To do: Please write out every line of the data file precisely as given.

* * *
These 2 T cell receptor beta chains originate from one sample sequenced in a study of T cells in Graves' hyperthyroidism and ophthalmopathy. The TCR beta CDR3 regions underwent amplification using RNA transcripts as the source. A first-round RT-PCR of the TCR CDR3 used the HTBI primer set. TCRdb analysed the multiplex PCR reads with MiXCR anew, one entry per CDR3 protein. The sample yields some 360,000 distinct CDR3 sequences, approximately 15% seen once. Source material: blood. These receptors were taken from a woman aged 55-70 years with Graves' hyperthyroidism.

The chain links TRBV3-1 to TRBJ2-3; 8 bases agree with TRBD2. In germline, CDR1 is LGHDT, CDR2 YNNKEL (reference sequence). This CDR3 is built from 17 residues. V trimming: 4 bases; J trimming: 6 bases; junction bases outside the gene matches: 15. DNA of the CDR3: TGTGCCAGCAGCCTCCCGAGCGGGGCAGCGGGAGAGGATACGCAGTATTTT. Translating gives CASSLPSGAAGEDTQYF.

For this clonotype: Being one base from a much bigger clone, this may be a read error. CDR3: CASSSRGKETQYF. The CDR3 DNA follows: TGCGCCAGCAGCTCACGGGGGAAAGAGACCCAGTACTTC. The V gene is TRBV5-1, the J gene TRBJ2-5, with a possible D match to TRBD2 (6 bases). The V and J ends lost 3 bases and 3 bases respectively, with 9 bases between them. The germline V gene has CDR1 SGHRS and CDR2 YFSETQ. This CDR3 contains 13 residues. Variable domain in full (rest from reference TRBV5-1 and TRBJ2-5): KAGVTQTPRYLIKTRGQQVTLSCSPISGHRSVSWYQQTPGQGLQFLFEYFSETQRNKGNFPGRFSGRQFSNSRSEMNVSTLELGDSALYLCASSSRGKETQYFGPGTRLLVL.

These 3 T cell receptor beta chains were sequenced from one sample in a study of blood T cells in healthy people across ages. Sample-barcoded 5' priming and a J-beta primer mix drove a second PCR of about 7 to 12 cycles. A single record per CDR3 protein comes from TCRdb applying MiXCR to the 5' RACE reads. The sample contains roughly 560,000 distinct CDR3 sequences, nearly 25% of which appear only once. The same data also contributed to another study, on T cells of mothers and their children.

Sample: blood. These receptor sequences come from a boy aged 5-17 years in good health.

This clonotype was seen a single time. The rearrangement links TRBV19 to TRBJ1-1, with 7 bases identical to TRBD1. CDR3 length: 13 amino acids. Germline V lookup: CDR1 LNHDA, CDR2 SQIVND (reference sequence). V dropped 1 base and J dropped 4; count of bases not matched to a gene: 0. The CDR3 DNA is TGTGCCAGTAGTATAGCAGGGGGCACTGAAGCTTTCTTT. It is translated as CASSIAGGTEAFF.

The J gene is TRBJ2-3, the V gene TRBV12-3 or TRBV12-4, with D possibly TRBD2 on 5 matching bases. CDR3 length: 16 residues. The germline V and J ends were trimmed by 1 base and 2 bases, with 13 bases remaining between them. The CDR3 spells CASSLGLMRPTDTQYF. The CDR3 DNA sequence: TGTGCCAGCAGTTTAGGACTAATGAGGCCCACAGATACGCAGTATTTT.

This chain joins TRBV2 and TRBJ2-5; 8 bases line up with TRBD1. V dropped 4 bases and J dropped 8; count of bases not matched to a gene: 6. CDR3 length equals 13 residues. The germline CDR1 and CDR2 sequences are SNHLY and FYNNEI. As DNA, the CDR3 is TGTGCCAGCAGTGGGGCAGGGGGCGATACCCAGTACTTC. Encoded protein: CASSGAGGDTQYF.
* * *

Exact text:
These 2 T cell receptor beta chains originate from one sample sequenced in a study of T cells in Graves' hyperthyroidism and ophthalmopathy. The TCR beta CDR3 regions underwent amplification using RNA transcripts as the source. A first-round RT-PCR of the TCR CDR3 used the HTBI primer set. TCRdb analysed the multiplex PCR reads with MiXCR anew, one entry per CDR3 protein. The sample yields some 360,000 distinct CDR3 sequences, approximately 15% seen once. Source material: blood. These receptors were taken from a woman aged 55-70 years with Graves' hyperthyroidism.

The chain links TRBV3-1 to TRBJ2-3; 8 bases agree with TRBD2. In germline, CDR1 is LGHDT, CDR2 YNNKEL (reference sequence). This CDR3 is built from 17 residues. V trimming: 4 bases; J trimming: 6 bases; junction bases outside the gene matches: 15. DNA of the CDR3: TGTGCCAGCAGCCTCCCGAGCGGGGCAGCGGGAGAGGATACGCAGTATTTT. Translating gives CASSLPSGAAGEDTQYF.

For this clonotype: Being one base from a much bigger clone, this may be a read error. CDR3: CASSSRGKETQYF. The CDR3 DNA follows: TGCGCCAGCAGCTCACGGGGGAAAGAGACCCAGTACTTC. The V gene is TRBV5-1, the J gene TRBJ2-5, with a possible D match to TRBD2 (6 bases). The V and J ends lost 3 bases and 3 bases respectively, with 9 bases between them. The germline V gene has CDR1 SGHRS and CDR2 YFSETQ. This CDR3 contains 13 residues. Variable domain in full (rest from reference TRBV5-1 and TRBJ2-5): KAGVTQTPRYLIKTRGQQVTLSCSPISGHRSVSWYQQTPGQGLQFLFEYFSETQRNKGNFPGRFSGRQFSNSRSEMNVSTLELGDSALYLCASSSRGKETQYFGPGTRLLVL.

These 3 T cell receptor beta chains were sequenced from one sample in a study of blood T cells in healthy people across ages. Sample-barcoded 5' priming and a J-beta primer mix drove a second PCR of about 7 to 12 cycles. A single record per CDR3 protein comes from TCRdb applying MiXCR to the 5' RACE reads. The sample contains roughly 560,000 distinct CDR3 sequences, nearly 25% of which appear only once. The same data also contributed to another study, on T cells of mothers and their children.

Sample: blood. These receptor sequences come from a boy aged 5-17 years in good health.

This clonotype was seen a single time. The rearrangement links TRBV19 to TRBJ1-1, with 7 bases identical to TRBD1. CDR3 length: 13 amino acids. Germline V lookup: CDR1 LNHDA, CDR2 SQIVND (reference sequence). V dropped 1 base and J dropped 4; count of bases not matched to a gene: 0. The CDR3 DNA is TGTGCCAGTAGTATAGCAGGGGGCACTGAAGCTTTCTTT. It is translated as CASSIAGGTEAFF.

The J gene is TRBJ2-3, the V gene TRBV12-3 or TRBV12-4, with D possibly TRBD2 on 5 matching bases. CDR3 length: 16 residues. The germline V and J ends were trimmed by 1 base and 2 bases, with 13 bases remaining between them. The CDR3 spells CASSLGLMRPTDTQYF. The CDR3 DNA sequence: TGTGCCAGCAGTTTAGGACTAATGAGGCCCACAGATACGCAGTATTTT.

This chain joins TRBV2 and TRBJ2-5; 8 bases line up with TRBD1. V dropped 4 bases and J dropped 8; count of bases not matched to a gene: 6. CDR3 length equals 13 residues. The germline CDR1 and CDR2 sequences are SNHLY and FYNNEI. As DNA, the CDR3 is TGTGCCAGCAGTGGGGCAGGGGGCGATACCCAGTACTTC. Encoded protein: CASSGAGGDTQYF.